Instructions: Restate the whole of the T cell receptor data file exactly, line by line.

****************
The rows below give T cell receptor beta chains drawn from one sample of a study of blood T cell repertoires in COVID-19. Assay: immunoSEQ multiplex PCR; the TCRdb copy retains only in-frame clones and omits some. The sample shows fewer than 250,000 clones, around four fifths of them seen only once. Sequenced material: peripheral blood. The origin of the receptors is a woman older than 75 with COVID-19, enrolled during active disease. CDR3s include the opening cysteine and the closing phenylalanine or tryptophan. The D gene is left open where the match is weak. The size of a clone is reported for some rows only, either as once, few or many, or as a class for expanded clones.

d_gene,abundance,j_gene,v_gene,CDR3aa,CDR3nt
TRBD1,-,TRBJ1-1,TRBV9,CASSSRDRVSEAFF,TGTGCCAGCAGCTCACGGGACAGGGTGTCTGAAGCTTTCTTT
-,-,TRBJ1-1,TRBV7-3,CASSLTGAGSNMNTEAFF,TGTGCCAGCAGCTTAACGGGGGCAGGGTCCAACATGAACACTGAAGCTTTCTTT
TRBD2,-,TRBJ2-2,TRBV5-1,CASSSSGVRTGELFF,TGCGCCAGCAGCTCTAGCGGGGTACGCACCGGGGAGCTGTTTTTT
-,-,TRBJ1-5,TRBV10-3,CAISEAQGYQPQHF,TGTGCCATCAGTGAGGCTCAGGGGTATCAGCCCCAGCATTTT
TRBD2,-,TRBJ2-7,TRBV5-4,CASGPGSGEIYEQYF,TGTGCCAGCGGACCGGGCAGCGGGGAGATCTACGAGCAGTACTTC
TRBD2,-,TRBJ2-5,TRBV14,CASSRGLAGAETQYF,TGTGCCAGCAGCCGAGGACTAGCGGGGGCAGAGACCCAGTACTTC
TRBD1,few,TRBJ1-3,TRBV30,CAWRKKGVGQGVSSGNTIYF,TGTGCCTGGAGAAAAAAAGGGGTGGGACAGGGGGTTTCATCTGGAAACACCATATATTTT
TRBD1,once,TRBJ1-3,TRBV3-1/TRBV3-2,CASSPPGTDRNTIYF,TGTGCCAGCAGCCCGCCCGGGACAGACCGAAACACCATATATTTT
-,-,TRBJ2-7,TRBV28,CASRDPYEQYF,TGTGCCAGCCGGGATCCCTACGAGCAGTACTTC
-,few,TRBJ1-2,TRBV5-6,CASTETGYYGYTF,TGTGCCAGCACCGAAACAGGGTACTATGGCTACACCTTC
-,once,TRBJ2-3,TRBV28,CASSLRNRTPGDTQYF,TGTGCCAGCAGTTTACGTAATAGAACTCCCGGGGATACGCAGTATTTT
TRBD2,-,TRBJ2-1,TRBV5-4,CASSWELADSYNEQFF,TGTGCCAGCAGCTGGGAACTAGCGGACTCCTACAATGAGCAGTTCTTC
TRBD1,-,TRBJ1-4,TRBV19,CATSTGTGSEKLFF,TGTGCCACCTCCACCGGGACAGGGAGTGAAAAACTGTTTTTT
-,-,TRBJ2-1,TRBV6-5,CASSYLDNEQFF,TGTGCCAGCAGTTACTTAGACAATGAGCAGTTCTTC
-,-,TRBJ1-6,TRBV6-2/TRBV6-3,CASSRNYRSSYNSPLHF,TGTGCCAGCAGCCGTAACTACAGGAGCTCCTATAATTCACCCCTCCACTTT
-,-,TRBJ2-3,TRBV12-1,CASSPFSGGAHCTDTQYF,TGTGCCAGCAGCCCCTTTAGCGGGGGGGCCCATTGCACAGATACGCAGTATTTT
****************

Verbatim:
The rows below give T cell receptor beta chains drawn from one sample of a study of blood T cell repertoires in COVID-19. Assay: immunoSEQ multiplex PCR; the TCRdb copy retains only in-frame clones and omits some. The sample shows fewer than 250,000 clones, around four fifths of them seen only once. Sequenced material: peripheral blood. The origin of the receptors is a woman older than 75 with COVID-19, enrolled during active disease. CDR3s include the opening cysteine and the closing phenylalanine or tryptophan. The D gene is left open where the match is weak. The size of a clone is reported for some rows only, either as once, few or many, or as a class for expanded clones.

d_gene,abundance,j_gene,v_gene,CDR3aa,CDR3nt
TRBD1,-,TRBJ1-1,TRBV9,CASSSRDRVSEAFF,TGTGCCAGCAGCTCACGGGACAGGGTGTCTGAAGCTTTCTTT
-,-,TRBJ1-1,TRBV7-3,CASSLTGAGSNMNTEAFF,TGTGCCAGCAGCTTAACGGGGGCAGGGTCCAACATGAACACTGAAGCTTTCTTT
TRBD2,-,TRBJ2-2,TRBV5-1,CASSSSGVRTGELFF,TGCGCCAGCAGCTCTAGCGGGGTACGCACCGGGGAGCTGTTTTTT
-,-,TRBJ1-5,TRBV10-3,CAISEAQGYQPQHF,TGTGCCATCAGTGAGGCTCAGGGGTATCAGCCCCAGCATTTT
TRBD2,-,TRBJ2-7,TRBV5-4,CASGPGSGEIYEQYF,TGTGCCAGCGGACCGGGCAGCGGGGAGATCTACGAGCAGTACTTC
TRBD2,-,TRBJ2-5,TRBV14,CASSRGLAGAETQYF,TGTGCCAGCAGCCGAGGACTAGCGGGGGCAGAGACCCAGTACTTC
TRBD1,few,TRBJ1-3,TRBV30,CAWRKKGVGQGVSSGNTIYF,TGTGCCTGGAGAAAAAAAGGGGTGGGACAGGGGGTTTCATCTGGAAACACCATATATTTT
TRBD1,once,TRBJ1-3,TRBV3-1/TRBV3-2,CASSPPGTDRNTIYF,TGTGCCAGCAGCCCGCCCGGGACAGACCGAAACACCATATATTTT
-,-,TRBJ2-7,TRBV28,CASRDPYEQYF,TGTGCCAGCCGGGATCCCTACGAGCAGTACTTC
-,few,TRBJ1-2,TRBV5-6,CASTETGYYGYTF,TGTGCCAGCACCGAAACAGGGTACTATGGCTACACCTTC
-,once,TRBJ2-3,TRBV28,CASSLRNRTPGDTQYF,TGTGCCAGCAGTTTACGTAATAGAACTCCCGGGGATACGCAGTATTTT
TRBD2,-,TRBJ2-1,TRBV5-4,CASSWELADSYNEQFF,TGTGCCAGCAGCTGGGAACTAGCGGACTCCTACAATGAGCAGTTCTTC
TRBD1,-,TRBJ1-4,TRBV19,CATSTGTGSEKLFF,TGTGCCACCTCCACCGGGACAGGGAGTGAAAAACTGTTTTTT
-,-,TRBJ2-1,TRBV6-5,CASSYLDNEQFF,TGTGCCAGCAGTTACTTAGACAATGAGCAGTTCTTC
-,-,TRBJ1-6,TRBV6-2/TRBV6-3,CASSRNYRSSYNSPLHF,TGTGCCAGCAGCCGTAACTACAGGAGCTCCTATAATTCACCCCTCCACTTT
-,-,TRBJ2-3,TRBV12-1,CASSPFSGGAHCTDTQYF,TGTGCCAGCAGCCCCTTTAGCGGGGGGGCCCATTGCACAGATACGCAGTATTTT